I was listening to a 60 Minutes broadcast during my run this morning and Andy Rooney started his weekly rant. I usually skip him because I can only take so much rant about the postal service or unemployment or whatever. But he said something about how we eat even though we aren't hungry and we buy even though we don't need and so I listened. He wondered if we could create a pill that would deaden want want want.

Lately, I've found myself if situations where I stop: want or need? A friend of mine is leaving Kuwait and selling an armchair and ottoman and I want that furniture because it's fat and comfortable. But it's also expensive and I don't need it. With the school year ending and teachers moving, there is a scramble to buy and sell and I am trying not to get too caught up in the want want want.

Today I started running through a list of my recent wants: new Birkenstocks, half the stuff still packed in my parents' basement, M&Ms and Reece's Peanut Butter Cups (here but expensive and gone too quickly from my cupboard); new running shoes, more color on the apartment walls, new dishes, a pizza cutter, a French rolling pin and a pastry board, a nice dining set, more plants for our space.

And yet, I live. I'm learning to wait for the first want impulse to pass. Then I decide.

Monday, May 10, 2010

shout out

To my sister-in-law Joie who has finished recording her first album. Joie has a beautiful spirit and the voice and musical talent to share her insights through song. I haven't listened to all of her songs yet, but last year she emailed me the track to "Walk in My Light" and I was grateful that she was given words that also spoke to me.

Here is her music page on her blog. I encourage you to take a look and listen.

Saturday, May 8, 2010

cat's cradle in a religious society

Last week I was called in to the assistant principal's office to talk about a writing assignment I gave my students. We're reading Cat's Cradle by Kurt Vonnegut and in the book there is an invented religion, a forbidden religion that is all the more attractive because it's forbidden. Bokononism is a joke. It's full of silly little proverbs and senseless parables and the satire is on any religion itself.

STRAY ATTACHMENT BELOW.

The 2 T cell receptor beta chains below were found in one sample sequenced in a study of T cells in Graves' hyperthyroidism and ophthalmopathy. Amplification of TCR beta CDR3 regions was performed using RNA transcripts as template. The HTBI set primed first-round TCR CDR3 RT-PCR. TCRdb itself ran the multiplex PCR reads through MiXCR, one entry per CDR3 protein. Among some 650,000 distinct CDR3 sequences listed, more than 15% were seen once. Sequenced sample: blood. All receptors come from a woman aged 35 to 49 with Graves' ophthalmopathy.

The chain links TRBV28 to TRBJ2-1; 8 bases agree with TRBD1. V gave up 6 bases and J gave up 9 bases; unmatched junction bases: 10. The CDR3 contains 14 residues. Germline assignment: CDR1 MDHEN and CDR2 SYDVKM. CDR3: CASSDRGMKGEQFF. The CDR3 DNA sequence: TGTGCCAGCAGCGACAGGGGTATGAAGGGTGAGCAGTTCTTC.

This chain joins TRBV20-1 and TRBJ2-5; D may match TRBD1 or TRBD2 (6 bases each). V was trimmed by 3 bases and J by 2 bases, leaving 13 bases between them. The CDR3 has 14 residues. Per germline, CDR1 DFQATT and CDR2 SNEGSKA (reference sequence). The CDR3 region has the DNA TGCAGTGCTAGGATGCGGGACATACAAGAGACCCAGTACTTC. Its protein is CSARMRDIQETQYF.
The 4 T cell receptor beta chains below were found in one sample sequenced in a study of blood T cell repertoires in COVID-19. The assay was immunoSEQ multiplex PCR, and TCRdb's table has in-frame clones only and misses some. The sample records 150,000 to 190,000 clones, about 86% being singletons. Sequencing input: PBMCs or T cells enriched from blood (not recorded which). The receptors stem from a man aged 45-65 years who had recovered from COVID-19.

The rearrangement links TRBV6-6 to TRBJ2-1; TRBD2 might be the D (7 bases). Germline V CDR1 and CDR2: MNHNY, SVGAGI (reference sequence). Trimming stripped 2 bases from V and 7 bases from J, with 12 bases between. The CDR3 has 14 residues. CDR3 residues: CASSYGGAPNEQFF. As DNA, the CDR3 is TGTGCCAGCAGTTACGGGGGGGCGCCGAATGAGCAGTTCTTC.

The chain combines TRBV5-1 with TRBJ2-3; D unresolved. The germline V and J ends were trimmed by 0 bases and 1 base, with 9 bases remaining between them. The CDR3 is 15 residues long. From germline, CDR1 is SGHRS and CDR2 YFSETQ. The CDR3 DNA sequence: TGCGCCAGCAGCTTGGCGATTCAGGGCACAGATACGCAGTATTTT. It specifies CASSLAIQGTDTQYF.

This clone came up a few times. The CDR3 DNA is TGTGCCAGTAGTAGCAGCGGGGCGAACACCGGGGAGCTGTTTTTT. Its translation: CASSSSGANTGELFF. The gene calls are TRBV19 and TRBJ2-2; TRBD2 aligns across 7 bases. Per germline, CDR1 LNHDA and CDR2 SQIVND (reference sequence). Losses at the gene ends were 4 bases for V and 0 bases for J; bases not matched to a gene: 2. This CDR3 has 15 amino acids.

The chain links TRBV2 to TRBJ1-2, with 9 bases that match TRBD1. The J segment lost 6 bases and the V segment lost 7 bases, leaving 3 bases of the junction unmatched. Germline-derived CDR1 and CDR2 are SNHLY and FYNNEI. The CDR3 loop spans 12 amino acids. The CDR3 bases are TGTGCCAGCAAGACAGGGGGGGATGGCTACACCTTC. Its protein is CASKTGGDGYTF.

So I asked my students to write about why people may be skeptical of organized religion and why people may choose to follow a religion. We talked about the difference between organized religion and personal faith. A separate writing prompt asked them to invent a religion - with no worries about it actually catching on - and I made clear that this prompt was given because in the book, a man invents a religion.

Anyway, after twenty or twenty-five minutes of focused writing, we discussed what we'd written. Most students chose the religion prompts to write about (there were three other prompts on the list), so our discussion centered on opinions about religion and faith. The discussions were honest and thoughtful. The list of reasons why people are skeptical of organized religion were typical: conflicting passages in a holy book, hypocrisy close to home or seen in religious leaders. And as for why people choose a religion: family tradition, a sense of community or belonging, insurance for the afterlife. But then they also delved into faith: that leap we make to believe what we cannot fully comprehend. Most discussion was thoughtful and respectful, though there are arguments - always points of disagreement when you talk about religion or faith.